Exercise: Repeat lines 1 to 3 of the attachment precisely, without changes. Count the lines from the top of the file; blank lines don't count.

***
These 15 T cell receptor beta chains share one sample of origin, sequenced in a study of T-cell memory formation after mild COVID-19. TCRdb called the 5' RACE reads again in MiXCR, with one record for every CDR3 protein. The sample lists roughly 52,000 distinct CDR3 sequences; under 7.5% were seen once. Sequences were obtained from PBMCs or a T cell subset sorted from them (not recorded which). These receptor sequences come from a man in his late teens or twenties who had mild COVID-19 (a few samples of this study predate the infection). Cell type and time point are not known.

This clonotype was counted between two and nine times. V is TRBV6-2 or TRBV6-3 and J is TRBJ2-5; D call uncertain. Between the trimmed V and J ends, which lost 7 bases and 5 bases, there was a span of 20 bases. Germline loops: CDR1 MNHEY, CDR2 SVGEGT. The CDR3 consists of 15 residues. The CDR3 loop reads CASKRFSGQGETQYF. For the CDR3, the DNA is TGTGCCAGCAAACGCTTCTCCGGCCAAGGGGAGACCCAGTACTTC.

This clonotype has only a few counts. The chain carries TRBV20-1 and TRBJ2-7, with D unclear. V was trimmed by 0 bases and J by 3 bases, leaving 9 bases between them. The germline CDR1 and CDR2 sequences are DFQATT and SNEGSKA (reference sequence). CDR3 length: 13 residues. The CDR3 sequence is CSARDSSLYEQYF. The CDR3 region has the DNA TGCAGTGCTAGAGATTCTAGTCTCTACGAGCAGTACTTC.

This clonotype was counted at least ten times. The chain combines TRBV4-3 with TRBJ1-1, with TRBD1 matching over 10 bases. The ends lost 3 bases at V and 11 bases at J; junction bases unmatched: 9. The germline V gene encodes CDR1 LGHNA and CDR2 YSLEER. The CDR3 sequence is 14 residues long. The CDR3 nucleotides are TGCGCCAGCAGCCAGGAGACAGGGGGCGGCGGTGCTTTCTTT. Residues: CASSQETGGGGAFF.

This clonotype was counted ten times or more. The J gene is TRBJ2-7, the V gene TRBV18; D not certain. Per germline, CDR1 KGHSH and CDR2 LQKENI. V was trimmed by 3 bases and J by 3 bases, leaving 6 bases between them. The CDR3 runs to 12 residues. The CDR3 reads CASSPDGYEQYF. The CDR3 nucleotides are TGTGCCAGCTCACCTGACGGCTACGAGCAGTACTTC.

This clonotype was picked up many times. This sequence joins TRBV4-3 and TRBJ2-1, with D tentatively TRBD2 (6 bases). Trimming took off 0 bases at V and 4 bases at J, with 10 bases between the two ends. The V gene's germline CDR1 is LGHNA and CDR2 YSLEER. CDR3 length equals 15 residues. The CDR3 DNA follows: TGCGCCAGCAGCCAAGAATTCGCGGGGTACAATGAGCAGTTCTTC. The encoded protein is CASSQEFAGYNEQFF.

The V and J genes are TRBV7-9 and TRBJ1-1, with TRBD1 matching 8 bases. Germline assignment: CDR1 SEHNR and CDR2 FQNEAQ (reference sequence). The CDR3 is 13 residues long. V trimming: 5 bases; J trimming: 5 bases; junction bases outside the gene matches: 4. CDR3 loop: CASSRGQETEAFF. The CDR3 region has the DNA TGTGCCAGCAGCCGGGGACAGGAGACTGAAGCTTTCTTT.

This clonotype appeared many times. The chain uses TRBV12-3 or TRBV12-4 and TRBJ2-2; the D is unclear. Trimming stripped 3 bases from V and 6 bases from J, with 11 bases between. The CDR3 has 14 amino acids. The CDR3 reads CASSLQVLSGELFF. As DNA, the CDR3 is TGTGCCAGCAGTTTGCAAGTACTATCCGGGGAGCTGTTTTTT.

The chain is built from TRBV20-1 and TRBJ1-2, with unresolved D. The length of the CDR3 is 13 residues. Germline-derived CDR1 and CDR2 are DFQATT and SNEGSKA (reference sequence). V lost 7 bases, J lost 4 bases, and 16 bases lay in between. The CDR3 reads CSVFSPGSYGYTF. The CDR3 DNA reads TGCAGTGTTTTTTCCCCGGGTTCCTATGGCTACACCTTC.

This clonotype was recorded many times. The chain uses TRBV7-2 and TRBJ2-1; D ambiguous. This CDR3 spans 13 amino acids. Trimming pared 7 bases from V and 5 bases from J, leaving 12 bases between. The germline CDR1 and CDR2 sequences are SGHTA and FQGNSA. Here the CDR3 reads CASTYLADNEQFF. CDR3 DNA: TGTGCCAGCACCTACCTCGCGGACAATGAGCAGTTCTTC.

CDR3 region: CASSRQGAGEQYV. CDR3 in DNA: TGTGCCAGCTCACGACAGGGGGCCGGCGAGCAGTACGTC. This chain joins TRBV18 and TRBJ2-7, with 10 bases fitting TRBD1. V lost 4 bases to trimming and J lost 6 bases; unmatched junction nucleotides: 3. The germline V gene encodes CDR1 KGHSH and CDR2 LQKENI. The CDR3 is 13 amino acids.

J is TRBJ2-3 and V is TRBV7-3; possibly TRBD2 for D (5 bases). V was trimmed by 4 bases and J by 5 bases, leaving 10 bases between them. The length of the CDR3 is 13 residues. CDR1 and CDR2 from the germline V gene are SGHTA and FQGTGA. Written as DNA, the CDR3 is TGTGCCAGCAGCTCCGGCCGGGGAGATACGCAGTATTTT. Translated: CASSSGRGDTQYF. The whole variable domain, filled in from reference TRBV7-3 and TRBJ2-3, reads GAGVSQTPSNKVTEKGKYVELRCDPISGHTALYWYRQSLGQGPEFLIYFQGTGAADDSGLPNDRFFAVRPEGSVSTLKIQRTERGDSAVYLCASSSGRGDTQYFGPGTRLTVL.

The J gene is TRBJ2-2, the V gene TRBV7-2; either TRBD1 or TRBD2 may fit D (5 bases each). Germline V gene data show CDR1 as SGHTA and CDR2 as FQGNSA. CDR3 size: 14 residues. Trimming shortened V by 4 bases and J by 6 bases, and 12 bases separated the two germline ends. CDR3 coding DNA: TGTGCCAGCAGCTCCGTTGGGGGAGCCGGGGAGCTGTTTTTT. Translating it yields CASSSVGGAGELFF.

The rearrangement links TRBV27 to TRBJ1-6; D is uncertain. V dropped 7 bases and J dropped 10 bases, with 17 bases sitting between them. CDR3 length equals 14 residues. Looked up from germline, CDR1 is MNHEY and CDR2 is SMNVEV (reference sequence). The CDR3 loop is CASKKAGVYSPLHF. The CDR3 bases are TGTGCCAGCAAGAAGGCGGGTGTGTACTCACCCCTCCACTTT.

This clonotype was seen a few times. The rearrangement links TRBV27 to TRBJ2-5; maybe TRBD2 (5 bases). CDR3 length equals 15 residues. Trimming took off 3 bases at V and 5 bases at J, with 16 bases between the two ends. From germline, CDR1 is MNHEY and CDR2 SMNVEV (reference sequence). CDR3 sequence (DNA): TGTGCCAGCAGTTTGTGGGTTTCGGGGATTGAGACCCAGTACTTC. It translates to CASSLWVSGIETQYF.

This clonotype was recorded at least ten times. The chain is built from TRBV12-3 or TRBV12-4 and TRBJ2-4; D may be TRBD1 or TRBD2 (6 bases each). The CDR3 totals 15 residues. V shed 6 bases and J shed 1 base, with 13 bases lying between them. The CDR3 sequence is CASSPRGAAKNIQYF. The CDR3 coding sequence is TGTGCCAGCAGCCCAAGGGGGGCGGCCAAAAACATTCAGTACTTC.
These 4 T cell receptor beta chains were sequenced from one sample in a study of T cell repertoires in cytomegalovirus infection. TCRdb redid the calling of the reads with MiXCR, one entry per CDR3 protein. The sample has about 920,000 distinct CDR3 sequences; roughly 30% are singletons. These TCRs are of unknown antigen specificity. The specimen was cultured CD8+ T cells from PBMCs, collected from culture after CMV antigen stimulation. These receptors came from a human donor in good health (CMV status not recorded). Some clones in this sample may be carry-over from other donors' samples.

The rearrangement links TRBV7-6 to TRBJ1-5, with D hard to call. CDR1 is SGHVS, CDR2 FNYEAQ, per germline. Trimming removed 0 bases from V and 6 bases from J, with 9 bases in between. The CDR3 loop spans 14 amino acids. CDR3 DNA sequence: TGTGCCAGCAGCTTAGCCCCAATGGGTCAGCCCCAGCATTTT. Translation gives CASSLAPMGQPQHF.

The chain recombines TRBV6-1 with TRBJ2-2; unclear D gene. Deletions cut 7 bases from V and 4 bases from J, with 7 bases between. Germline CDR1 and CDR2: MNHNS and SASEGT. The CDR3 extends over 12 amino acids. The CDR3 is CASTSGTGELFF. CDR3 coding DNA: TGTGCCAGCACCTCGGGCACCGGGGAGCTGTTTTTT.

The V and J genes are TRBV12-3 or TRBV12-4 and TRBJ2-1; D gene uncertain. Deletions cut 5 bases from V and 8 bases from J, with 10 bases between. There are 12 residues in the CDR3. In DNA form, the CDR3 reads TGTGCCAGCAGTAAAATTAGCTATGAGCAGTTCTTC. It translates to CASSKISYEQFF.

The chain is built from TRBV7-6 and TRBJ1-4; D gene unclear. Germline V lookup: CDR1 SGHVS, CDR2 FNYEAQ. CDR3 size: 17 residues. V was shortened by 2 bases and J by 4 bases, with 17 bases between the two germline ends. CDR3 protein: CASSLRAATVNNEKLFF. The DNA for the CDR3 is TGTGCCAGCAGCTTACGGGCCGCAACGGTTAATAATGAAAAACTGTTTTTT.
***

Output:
These 15 T cell receptor beta chains share one sample of origin, sequenced in a study of T-cell memory formation after mild COVID-19. TCRdb called the 5' RACE reads again in MiXCR, with one record for every CDR3 protein. The sample lists roughly 52,000 distinct CDR3 sequences; under 7.5% were seen once. Sequences were obtained from PBMCs or a T cell subset sorted from them (not recorded which). These receptor sequences come from a man in his late teens or twenties who had mild COVID-19 (a few samples of this study predate the infection). Cell type and time point are not known.

This clonotype was counted between two and nine times. V is TRBV6-2 or TRBV6-3 and J is TRBJ2-5; D call uncertain. Between the trimmed V and J ends, which lost 7 bases and 5 bases, there was a span of 20 bases. Germline loops: CDR1 MNHEY, CDR2 SVGEGT. The CDR3 consists of 15 residues. The CDR3 loop reads CASKRFSGQGETQYF. For the CDR3, the DNA is TGTGCCAGCAAACGCTTCTCCGGCCAAGGGGAGACCCAGTACTTC.

This clonotype has only a few counts. The chain carries TRBV20-1 and TRBJ2-7, with D unclear. V was trimmed by 0 bases and J by 3 bases, leaving 9 bases between them. The germline CDR1 and CDR2 sequences are DFQATT and SNEGSKA (reference sequence). CDR3 length: 13 residues. The CDR3 sequence is CSARDSSLYEQYF. The CDR3 region has the DNA TGCAGTGCTAGAGATTCTAGTCTCTACGAGCAGTACTTC.